Archived - Blueberries
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The grade for blueberries is Canada No. 1.
All blueberries grown in Newfoundland are subject to a compulsory inspection. A release permit could be issued on lots leaving this province.
Blueberries grown in New Brunswick, Prince Edward Island and in Nova Scotia and packed in containers having a capacity of 6 litres or less are subject to a compulsory inspection. No release permits shall be issued on lots leaving these provinces.
Only blueberries grown in Newfoundland are subject to an export compulsory inspection.
The following general inspection exceptions do not apply to blueberries shipped from the provinces of New Brunswick, Prince Edward Island and Nova Scotia and from the above mentioned states:
- blueberries donated to any organization that qualifies as a registered charity under the Income Tax Act;
- blueberries carried on any vessel, train, motor vehicle, aircraft, or other means of transport for use as food for the crew or passengers thereof; and
- shipments of the blueberries consisting of not more than 15 containers.
Method of inspection
Temperature: The temperature of blueberries is difficult to obtain. It is therefore necessary to penetrate the thermometer deep enough into the centre of the container in order that the line mark is inserted into the produce.
The temperature may vary from one container to another and even inside the one container. It is necessary to take the temperature of numerous samples within the lot and even more desirable to take more than one temperature in the same container. Record a temperature range on the certificate, but show the individual temperatures on the details.
Sampling: When sampling trays of blueberries, sample as many trays as is required by the sampling plan from all areas of the load. Keep in mind that this is a minimum rate. Trays of 12 pints require that you inspect 2 pints at random from each tray.
When inspecting pints or quarts of blueberries, examine the entire contents of each sample. When inspecting baskets, take a one-quart sample from each and examine the entire contents. It is difficult to take such a sample without affecting the condition of the product. The recommended procedure is to empty the berries into another basket while setting aside a few ounces at a time; enough to result in a quart sample.
Determining Percentages: All percentages of defects for blueberries are calculated by weight.
It is necessary for inspectors to frequently check the weight of one pint or one quart. In fact, blueberry weights may vary with the crop season, with the sugar content or with the growing region.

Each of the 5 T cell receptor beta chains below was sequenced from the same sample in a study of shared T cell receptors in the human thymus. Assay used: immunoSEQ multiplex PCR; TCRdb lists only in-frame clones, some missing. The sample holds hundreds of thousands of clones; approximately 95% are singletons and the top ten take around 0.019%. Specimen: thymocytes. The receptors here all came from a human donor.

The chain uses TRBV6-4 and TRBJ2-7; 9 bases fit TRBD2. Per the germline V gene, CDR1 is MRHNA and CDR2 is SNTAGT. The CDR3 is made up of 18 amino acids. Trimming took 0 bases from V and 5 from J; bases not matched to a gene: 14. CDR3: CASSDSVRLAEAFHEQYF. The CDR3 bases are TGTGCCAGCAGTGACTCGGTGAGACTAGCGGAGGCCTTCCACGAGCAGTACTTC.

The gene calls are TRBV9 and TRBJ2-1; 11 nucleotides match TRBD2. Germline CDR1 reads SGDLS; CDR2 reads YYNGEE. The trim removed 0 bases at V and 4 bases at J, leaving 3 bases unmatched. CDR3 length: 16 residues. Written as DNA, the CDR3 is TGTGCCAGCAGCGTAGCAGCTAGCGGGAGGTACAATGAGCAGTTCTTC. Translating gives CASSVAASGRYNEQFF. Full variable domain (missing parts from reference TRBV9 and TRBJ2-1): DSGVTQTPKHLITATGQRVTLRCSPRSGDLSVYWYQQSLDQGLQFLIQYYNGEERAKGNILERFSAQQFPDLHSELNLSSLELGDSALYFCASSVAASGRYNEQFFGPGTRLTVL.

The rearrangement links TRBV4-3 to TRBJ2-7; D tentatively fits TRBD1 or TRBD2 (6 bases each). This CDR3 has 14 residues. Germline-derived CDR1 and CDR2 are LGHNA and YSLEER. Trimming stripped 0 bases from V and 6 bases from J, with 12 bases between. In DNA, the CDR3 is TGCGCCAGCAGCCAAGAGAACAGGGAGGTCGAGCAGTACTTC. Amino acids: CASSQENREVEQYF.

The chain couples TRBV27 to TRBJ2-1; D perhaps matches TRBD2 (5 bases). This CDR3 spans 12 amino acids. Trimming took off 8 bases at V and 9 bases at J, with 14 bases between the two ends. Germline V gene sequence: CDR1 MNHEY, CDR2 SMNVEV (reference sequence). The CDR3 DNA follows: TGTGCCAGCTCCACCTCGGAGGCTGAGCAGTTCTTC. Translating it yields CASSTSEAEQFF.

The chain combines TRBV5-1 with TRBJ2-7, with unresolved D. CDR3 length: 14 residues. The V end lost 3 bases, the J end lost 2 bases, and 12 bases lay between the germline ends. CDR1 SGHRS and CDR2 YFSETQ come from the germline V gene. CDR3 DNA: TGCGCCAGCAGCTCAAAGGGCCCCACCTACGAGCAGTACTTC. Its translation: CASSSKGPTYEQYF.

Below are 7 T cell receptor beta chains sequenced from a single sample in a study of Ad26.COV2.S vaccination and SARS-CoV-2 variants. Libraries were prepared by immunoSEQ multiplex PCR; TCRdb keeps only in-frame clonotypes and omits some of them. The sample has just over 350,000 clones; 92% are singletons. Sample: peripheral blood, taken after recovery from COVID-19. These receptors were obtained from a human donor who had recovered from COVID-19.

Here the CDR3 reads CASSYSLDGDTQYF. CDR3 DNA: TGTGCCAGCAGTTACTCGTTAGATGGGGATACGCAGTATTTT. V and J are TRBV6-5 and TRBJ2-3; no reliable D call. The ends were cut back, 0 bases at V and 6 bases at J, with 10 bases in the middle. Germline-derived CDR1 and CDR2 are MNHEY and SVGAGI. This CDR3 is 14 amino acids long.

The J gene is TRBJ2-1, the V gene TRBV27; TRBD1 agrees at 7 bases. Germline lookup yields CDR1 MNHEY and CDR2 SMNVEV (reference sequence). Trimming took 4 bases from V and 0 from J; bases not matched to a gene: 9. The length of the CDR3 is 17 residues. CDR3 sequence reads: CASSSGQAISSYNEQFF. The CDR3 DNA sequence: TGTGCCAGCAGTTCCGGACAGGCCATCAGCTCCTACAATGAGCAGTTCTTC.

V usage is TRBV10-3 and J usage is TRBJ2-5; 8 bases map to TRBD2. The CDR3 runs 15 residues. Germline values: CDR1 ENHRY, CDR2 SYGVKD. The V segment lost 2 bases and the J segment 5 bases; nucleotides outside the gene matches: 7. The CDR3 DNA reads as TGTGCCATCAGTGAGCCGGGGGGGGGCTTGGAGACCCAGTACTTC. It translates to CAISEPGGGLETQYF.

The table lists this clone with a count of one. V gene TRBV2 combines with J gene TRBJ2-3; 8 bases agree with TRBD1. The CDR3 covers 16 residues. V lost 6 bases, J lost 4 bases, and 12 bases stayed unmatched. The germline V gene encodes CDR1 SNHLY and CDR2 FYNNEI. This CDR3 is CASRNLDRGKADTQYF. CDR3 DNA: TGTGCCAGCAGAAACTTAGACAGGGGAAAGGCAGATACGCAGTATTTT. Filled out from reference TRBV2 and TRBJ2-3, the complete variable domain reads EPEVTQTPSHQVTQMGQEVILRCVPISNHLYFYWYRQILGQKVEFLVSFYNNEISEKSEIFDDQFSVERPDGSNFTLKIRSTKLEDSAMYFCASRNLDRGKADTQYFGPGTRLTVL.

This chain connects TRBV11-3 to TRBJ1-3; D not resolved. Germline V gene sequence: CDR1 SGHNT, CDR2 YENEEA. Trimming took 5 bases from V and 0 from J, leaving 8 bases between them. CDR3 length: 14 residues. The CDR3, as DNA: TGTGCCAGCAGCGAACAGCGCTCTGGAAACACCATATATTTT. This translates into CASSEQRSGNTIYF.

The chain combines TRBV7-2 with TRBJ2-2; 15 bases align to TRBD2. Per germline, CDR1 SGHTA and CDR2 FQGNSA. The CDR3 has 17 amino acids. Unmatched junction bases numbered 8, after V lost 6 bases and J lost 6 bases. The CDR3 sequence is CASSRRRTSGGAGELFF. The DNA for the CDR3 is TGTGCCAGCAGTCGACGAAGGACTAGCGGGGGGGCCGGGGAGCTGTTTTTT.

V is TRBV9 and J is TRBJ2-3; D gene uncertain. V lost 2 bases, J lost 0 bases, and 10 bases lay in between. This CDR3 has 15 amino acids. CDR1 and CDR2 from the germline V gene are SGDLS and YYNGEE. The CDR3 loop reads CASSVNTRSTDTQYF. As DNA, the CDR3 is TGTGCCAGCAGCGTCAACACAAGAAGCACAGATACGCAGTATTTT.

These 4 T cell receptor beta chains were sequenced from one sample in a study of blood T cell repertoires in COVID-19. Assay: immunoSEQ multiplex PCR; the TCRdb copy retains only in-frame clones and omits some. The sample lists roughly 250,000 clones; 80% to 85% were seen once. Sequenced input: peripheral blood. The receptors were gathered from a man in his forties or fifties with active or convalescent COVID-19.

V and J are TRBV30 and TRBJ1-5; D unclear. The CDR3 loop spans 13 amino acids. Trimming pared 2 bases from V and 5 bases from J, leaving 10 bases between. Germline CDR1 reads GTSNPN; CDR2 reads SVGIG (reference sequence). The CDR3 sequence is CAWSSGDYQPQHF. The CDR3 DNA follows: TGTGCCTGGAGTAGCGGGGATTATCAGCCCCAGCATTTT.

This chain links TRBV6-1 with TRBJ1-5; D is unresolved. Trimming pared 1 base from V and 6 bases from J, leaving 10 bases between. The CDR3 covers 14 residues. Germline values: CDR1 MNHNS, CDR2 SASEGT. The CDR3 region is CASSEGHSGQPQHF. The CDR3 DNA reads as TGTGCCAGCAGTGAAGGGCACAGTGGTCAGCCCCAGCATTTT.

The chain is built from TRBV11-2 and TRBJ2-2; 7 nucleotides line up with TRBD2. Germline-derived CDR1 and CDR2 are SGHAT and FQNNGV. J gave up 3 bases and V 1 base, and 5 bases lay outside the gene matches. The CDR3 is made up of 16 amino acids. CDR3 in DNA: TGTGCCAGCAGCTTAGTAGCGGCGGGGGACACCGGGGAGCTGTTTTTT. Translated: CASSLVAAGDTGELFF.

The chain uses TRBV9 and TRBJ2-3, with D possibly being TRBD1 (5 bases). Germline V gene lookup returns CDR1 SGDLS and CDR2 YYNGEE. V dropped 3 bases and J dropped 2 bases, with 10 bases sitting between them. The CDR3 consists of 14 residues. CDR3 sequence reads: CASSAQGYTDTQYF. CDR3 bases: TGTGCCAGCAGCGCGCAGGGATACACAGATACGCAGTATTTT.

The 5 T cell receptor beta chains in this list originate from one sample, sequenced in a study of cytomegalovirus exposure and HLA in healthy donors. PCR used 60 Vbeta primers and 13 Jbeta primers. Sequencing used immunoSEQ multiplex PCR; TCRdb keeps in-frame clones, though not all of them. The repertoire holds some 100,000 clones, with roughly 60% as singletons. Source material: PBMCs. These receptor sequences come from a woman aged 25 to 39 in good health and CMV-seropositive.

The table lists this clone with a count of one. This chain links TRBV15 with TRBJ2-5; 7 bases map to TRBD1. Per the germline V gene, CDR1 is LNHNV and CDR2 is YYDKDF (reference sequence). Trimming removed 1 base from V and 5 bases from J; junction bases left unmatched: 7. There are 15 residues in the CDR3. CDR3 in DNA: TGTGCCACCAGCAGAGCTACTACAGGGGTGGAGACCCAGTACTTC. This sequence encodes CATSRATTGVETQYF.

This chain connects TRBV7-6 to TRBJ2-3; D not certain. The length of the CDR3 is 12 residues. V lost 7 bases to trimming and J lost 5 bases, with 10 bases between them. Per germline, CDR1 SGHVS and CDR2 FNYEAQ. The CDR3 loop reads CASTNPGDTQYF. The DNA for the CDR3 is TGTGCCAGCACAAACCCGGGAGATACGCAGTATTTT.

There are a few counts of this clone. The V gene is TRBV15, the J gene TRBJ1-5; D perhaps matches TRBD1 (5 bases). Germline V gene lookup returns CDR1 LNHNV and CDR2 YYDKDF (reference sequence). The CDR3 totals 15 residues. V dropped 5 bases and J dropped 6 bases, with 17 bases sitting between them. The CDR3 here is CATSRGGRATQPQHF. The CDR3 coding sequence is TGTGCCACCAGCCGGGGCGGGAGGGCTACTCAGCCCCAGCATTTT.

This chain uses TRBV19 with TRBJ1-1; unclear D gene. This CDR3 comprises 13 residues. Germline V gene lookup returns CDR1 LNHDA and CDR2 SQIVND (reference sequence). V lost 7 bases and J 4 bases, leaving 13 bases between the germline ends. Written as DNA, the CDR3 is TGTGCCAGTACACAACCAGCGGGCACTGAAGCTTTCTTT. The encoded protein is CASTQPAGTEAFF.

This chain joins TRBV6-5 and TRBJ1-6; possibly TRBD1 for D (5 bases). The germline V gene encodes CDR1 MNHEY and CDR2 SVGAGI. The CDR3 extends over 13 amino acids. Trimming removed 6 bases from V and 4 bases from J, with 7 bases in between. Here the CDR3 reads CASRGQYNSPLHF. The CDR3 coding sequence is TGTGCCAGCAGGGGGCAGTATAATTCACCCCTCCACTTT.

The weight of each sample should be entered on the detail sheet in pounds and tenths of a pound while defects for each sample should be entered on the detail sheet by count.
The percentage is determined by evaluating the number of blueberries for each one-tenth (1/10) of a pound. Inspectors should frequently check the number of blueberries in one-tenth (1/10) of a pound with a scale. Usually it takes twice as many white, immature blueberries to weigh the same as well colored mature blueberries.
Foreign material should be accumulated separately throughout the inspection and weighed altogether at the end of the inspection.
Note: The quantities of each defect should be entered by count for each sample. A conversion should be made of the totals of each defect into pounds and tenths of a pound and then into percentages. The foreign material which includes green berries, must be gathered during the entire inspection and weighed at the end and then entered as a total weight. (See above example.)
Example of Calculation:
80 Blueberries = 1/10 lb.
39 blueberries = x
x = 39 ÷ (80 × 10)
= 39 ÷ 800
and 11.2 lb. = 100%
0.048 lb. = x
x = (.048 × 100%) ÷ 11.2
= 4.8% ÷ 11.2
= less than ½%
Fairly Uniform Size: Blueberries must be fairly uniform in size. This means that variation in size is not sufficient to materially affect the general appearance of the lot. There must be many small berries present to materially affect the appearance (extra large blueberries do not affect the appearance). Without many extra small blueberries present, the lot would always be considered as fairly uniform in size. A measure of leniency is permissible when inspecting for size.
Well Formed: You will rarely find misshapen berries, but if the characteristic shape is not there, this defect should be scored as misshapen.
Well Colored: The acceptable characteristic colors of blueberries might be bluish-purple, purple, or bluish-black. A red berry does not meet the color requirement.
To be well colored, 90% of the berries must have the acceptable characteristic color of blueberries when mature. The inspector must score the white or red berries for each container and add them on his detail sheet, but he should mention "poorly colored "berries on the face of his certificate only if the percentage exceeds 10%.